Social entrepreneurship and the motivations for social enterprise creation

Martinez Garza, Alejandra (2016) Social entrepreneurship and the motivations for social enterprise creation. [Dissertation (University of Nottingham only)]

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Social entrepreneurship and social enterprises have been the subject of study in the past few years. The entrepreneurs behind the management of these types of social ventures are known as social entrepreneurs. The purpose of this dissertation is to investigate social entrepreneurship, social entrepreneurs and social enterprises, through addressing the following research question: “What are the motivations that often lead social entrepreneurs to start social enterprises?” Starting from this question, the study also covers the understanding that social entrepreneurs have about social firms and their intentions, and addresses the challenges entrepreneurs have faced throughout the process of creating their social start-ups. Semi-structured interviews were the selected research method for data collection. Interviews were administered to seven British social entrepreneurs who currently own international, national or local social start-ups. Thematic analysis was used throughout the research, with the following emerged themes: motivations of social entrepreneurs, understanding of social enterprises by social entrepreneurs and challenges social entrepreneurs have faced. The findings from this research illustrate that each social entrepreneur has different motivations for starting their social enterprise; these are malleable and affected by their backgrounds, experiences and surroundings; and entrepreneurs tend to have difficulty balancing both economic and social objectives of their business. Other findings show the challenges these social entrepreneurs have faced – in obtaining funding to start and expand their social venture; having the proper business knowledge to manage their start-up; and obtaining the support needed from their inner circle to overcome the evolving challenges they faced. A more in-depth analysis of the results, implications, limitations and contributions is discussed in this dissertation.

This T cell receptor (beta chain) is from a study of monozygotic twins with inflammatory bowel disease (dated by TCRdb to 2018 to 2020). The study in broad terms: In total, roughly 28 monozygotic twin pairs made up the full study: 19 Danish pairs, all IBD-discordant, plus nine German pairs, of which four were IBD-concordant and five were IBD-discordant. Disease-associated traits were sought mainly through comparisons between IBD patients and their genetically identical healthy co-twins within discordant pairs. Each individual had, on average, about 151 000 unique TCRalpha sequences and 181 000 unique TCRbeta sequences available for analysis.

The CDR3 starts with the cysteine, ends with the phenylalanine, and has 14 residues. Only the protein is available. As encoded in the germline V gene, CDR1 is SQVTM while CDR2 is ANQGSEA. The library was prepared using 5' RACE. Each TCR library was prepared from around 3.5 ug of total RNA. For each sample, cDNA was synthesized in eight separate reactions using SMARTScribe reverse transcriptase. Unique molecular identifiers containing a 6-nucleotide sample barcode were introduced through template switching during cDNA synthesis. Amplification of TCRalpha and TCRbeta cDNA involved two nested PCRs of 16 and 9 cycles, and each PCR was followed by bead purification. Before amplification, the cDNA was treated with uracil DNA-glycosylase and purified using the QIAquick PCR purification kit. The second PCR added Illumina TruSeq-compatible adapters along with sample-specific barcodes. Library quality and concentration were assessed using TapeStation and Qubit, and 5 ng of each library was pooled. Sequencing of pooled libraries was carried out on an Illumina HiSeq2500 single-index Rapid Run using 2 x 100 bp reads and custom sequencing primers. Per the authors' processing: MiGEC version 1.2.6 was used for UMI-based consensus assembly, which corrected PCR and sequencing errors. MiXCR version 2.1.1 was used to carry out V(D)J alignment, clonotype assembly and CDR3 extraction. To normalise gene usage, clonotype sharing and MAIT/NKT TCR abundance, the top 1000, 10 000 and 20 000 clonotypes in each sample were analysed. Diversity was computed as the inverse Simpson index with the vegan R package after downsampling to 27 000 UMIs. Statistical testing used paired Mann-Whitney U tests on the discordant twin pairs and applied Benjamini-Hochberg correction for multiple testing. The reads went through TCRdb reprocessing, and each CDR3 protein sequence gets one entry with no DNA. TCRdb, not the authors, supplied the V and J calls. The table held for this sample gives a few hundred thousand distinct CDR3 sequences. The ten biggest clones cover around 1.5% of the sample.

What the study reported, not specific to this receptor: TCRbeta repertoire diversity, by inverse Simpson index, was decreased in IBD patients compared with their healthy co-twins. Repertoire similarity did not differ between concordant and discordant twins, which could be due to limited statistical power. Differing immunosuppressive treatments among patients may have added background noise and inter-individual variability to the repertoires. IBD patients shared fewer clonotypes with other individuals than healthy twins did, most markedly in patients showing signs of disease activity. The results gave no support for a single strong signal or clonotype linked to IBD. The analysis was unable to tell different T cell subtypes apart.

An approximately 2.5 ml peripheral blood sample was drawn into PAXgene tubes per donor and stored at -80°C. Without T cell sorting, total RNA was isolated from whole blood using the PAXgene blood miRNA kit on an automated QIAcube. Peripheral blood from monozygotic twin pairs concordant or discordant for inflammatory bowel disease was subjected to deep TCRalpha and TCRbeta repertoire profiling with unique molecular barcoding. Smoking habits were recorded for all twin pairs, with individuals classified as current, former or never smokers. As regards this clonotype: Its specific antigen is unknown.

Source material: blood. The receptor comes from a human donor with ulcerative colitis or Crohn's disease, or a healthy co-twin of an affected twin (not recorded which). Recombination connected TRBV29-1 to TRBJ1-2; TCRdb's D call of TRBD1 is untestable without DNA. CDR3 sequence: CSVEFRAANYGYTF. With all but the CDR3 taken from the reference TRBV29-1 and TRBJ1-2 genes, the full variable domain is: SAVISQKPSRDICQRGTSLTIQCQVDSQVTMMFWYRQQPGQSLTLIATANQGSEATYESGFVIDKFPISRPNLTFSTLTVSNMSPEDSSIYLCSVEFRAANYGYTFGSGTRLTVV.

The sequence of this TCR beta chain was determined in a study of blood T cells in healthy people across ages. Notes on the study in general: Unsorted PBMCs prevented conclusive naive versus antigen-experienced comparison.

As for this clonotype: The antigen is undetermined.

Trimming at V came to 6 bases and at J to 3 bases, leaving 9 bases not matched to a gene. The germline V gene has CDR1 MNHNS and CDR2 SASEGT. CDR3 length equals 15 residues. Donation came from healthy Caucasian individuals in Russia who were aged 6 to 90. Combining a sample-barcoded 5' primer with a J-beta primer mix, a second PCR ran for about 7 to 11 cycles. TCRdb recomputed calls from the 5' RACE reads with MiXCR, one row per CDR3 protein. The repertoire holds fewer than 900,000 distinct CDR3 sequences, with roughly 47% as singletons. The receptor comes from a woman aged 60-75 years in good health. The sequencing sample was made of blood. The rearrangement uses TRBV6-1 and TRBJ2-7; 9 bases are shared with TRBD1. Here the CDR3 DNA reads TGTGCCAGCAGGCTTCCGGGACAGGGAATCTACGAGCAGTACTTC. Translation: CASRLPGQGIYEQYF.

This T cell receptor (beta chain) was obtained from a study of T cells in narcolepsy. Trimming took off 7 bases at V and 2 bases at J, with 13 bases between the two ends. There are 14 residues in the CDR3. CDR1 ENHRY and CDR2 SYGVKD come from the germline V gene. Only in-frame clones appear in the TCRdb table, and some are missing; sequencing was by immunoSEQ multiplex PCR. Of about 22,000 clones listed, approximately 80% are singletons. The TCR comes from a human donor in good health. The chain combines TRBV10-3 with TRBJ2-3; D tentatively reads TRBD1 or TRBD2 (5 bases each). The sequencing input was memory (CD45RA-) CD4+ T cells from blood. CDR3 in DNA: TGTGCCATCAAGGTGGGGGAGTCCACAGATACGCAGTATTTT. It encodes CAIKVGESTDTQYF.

Item Type: Dissertation (University of Nottingham only)
Date Deposited: 13 Mar 2017 12:31
Last Modified: 19 Oct 2017 16:58

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